|The caption reads, "Life is so beautiful with hope and courage." It was hand-painted and a gift from a friend when I was fighting my own battle with cancer.|
Some of you don’t like miracles. You’re free to write this off as a mistake or a flat-out lie.
I have a friend and painting student who is suffering from a rare and tenacious form of ovarian cancer. She was rushed to hospital in great pain and is waiting for yet another emergency surgery. There is no time that’s convenient for a mortal battle, but when you have two young teens at home, well, that seems like particularly bad timing.
One of the many things I resent about her cancer is that it has taken away her joy in painting. She is—when healthy—an exuberant watercolorist, but since her diagnosis, she’s laid her brushes aside.
This morning I found a patch of sweet peas that the city mowers had missed. I picked some. I decided that I could augment them from my own half-drowned garden to make her a bouquet. And I could bring her my watercolor kit and maybe that would somehow give her the psychic energy to follow in Manet’s footsteps and paint a few watercolor florals from her sickbed.
Vases tend to get lost in hospitals, so I looked around for an empty jar. Then I remembered that I had a lovely but cracked vase that I’ve been trying to throw away for years. It was given to me when I was fighting my own cancer. Sadly, I dropped and shattered it, and my husband mended it.
My sentimental attachment to this vase always warred with my irritation at the all-too-visible crack. I never quite managed to toss it away. But, I reasoned, my friend would not mind a cracked and mended vase and it would be a way for me to let go of the darned thing.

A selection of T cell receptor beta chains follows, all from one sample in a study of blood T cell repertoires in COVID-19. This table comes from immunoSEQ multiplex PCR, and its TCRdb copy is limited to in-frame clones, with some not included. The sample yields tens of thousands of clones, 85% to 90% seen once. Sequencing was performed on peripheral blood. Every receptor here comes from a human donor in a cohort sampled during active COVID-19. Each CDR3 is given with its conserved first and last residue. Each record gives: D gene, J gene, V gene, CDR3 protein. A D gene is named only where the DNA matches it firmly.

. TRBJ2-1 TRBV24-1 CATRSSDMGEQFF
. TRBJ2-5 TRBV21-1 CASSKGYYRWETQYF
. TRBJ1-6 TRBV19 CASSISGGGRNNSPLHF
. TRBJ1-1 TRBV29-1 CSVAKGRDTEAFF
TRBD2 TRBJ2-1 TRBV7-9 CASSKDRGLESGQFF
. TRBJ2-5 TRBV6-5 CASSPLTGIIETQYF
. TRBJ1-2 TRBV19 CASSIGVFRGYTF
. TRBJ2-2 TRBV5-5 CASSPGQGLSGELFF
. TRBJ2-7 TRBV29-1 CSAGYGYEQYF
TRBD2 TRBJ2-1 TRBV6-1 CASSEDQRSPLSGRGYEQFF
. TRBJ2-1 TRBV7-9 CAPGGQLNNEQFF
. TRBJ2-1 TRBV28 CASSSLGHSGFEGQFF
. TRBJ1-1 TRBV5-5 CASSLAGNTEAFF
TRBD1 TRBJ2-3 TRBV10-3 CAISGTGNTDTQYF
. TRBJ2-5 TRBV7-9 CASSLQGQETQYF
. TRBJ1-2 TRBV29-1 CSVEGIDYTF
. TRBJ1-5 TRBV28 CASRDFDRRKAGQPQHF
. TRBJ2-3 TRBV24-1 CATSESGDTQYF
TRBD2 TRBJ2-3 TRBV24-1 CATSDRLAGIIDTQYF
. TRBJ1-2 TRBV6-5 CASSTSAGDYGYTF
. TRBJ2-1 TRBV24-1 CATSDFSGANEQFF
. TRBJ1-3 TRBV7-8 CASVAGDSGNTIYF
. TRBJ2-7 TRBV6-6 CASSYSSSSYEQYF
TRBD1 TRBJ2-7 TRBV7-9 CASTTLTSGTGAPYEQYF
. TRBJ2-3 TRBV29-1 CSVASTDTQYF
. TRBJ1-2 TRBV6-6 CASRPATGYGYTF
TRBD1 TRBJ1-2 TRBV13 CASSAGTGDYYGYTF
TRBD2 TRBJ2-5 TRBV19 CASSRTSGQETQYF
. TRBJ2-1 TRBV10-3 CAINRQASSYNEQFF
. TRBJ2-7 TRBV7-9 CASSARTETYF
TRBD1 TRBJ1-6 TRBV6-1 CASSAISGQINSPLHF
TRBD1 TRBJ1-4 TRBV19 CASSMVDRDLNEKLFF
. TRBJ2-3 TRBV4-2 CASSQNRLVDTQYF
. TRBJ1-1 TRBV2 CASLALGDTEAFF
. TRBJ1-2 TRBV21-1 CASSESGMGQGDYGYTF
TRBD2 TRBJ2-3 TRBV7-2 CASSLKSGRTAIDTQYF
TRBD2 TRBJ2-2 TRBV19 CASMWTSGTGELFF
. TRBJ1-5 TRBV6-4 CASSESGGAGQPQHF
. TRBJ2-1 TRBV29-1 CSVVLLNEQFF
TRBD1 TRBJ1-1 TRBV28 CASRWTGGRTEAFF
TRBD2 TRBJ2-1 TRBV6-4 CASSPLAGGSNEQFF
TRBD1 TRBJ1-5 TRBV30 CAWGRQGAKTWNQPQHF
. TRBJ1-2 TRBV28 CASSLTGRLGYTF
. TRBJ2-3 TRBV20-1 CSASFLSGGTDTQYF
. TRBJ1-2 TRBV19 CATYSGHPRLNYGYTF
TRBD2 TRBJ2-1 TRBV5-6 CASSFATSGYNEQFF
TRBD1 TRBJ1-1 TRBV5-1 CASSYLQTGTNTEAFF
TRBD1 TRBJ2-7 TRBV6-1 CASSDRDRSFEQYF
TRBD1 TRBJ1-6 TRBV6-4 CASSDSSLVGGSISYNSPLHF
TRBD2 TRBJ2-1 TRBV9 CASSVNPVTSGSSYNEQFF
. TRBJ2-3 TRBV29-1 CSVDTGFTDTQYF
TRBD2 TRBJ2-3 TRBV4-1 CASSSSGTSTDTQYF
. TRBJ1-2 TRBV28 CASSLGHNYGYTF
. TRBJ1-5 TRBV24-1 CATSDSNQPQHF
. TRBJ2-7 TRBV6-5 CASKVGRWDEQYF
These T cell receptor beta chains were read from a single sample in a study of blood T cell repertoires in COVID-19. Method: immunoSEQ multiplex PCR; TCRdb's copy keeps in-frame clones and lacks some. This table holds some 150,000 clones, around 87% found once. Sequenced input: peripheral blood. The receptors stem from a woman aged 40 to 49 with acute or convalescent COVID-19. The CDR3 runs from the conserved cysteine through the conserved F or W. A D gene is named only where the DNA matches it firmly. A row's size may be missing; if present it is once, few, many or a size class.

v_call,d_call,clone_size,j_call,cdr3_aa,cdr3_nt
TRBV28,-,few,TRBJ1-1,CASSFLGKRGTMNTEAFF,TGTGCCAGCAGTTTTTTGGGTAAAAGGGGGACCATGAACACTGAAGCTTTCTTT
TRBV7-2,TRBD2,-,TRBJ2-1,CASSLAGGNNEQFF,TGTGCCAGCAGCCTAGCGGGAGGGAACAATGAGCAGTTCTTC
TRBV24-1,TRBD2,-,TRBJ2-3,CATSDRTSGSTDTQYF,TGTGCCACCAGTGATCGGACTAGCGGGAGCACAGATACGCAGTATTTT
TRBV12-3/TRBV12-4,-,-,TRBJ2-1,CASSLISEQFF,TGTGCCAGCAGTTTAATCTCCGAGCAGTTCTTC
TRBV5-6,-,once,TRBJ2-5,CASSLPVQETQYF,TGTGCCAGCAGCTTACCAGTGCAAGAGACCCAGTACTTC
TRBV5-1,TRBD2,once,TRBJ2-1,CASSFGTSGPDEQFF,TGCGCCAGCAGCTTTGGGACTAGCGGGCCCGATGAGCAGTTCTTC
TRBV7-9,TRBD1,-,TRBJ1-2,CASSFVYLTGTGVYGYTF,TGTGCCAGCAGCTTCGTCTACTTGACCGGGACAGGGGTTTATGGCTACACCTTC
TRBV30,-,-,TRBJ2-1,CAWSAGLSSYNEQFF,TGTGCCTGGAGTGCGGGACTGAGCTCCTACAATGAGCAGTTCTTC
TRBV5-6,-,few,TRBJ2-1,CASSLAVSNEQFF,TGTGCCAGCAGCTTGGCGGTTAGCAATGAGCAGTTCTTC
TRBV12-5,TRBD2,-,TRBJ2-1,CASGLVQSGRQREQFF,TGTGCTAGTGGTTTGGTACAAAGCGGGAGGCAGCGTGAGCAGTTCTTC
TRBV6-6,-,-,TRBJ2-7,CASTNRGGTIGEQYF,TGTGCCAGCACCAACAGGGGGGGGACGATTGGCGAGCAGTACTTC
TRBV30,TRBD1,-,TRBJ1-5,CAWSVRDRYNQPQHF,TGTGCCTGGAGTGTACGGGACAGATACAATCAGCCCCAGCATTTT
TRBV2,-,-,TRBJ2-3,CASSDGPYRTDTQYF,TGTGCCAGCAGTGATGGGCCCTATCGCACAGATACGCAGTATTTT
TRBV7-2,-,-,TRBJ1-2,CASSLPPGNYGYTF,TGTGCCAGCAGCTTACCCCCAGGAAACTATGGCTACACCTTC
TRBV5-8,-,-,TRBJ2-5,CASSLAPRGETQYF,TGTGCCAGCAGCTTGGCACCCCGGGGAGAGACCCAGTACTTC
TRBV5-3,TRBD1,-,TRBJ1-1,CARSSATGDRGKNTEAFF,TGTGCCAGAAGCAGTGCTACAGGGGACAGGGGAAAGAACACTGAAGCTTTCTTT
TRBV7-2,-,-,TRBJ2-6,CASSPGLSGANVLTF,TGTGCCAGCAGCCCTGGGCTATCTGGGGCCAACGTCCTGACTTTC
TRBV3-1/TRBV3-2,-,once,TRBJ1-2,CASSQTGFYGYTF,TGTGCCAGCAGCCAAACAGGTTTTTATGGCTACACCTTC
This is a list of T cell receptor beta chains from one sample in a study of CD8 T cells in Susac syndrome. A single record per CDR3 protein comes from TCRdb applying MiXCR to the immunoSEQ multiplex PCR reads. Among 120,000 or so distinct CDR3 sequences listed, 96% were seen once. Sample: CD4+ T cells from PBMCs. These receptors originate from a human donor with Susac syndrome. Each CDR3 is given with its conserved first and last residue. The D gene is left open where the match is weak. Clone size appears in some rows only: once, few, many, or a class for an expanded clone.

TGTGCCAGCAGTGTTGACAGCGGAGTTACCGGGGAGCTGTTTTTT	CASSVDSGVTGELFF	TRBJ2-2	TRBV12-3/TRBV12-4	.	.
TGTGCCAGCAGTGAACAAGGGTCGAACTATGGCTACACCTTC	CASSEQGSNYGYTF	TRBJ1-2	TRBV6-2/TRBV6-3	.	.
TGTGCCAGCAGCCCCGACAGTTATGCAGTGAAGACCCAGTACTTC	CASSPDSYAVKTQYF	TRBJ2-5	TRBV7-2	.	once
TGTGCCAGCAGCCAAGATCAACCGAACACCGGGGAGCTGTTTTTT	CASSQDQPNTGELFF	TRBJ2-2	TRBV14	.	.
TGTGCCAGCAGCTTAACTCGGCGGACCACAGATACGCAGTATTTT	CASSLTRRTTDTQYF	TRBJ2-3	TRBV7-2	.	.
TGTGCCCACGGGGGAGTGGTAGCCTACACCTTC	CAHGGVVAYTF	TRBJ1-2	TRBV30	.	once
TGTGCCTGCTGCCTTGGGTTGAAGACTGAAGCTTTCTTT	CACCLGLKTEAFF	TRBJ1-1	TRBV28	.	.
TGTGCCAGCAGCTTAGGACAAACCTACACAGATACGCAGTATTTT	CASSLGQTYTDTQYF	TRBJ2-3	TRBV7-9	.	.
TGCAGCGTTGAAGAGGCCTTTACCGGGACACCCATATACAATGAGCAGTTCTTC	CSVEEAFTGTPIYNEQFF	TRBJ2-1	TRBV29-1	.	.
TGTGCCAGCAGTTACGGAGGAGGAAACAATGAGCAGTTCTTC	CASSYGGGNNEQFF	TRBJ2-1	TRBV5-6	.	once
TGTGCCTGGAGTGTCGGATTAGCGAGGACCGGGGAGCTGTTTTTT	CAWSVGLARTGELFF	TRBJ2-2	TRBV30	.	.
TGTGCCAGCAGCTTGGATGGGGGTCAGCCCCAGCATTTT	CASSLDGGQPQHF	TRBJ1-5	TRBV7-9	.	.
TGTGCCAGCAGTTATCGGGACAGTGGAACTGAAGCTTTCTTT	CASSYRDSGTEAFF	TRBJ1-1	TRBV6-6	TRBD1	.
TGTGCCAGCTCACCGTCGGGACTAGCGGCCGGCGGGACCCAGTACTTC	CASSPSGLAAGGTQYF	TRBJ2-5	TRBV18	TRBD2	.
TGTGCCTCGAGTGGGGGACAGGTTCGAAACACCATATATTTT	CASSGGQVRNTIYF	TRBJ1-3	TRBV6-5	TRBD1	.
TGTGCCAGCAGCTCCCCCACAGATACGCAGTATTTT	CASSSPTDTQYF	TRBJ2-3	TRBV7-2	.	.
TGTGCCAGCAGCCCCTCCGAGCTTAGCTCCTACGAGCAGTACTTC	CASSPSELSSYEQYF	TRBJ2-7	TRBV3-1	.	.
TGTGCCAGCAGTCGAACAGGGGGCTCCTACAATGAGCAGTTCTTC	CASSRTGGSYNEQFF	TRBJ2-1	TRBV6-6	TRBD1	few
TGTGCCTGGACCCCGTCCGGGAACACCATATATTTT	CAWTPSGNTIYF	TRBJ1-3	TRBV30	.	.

I pulled it out, and looked in vain for the mend. It just isn’t there.
|One of Manet's little sickbed still-lives.|
I was so bewildered, I asked Sandy to try to find the crack for me. She couldn’t see it either. And then she directed me to this piece in this weekend’s New York Times, which ends with this quote:
When a vase falls from the mantel, most people’s first impulse is to dispose of the shattered relic, throw it out, begone the tainted thing, the broken dream.
Stop. Don’t do it. Get a broom and dustpan. Pull out your tiny brush. Save every piece, every jagged shard. Do not lose a sliver. I have witnessed the miracles. I have seen them happen under my own hand.
Everything is not perfect. Everything can be fixed.
St. Paul described us as "jars of clay" in which the light of the Gospel is stored. And he goes on to say:
We are hard pressed on every side, but not crushed; perplexed, but not in despair; persecuted, but not abandoned; struck down, but not destroyed. We always carry around in our body the death of Jesus, so that the life of Jesus may also be revealed in our body. For we who are alive are always being given over to death for Jesus’ sake, so that his life may also be revealed in our mortal body. So then, death is at work in us, but life is at work in you.
So it is hardly coincidental that this pottery vase—truly a jar of clay—was somehow restored. Such a tangible miracle can only point to my friend’s total restoration. What form that will take, I cannot say. She may take up her crutches and walk, or she may pass beyond us to a new existence free of the pain and suffering of cancer. But there is no doubt in my mind that God sent us a clear sign that his hand is on her shoulder.
There is only one slot open for my July workshop at Lakewatch Manor in Rockland, ME, and August and September are sold out. Join us in July or October, but please hurry! Check here for more information.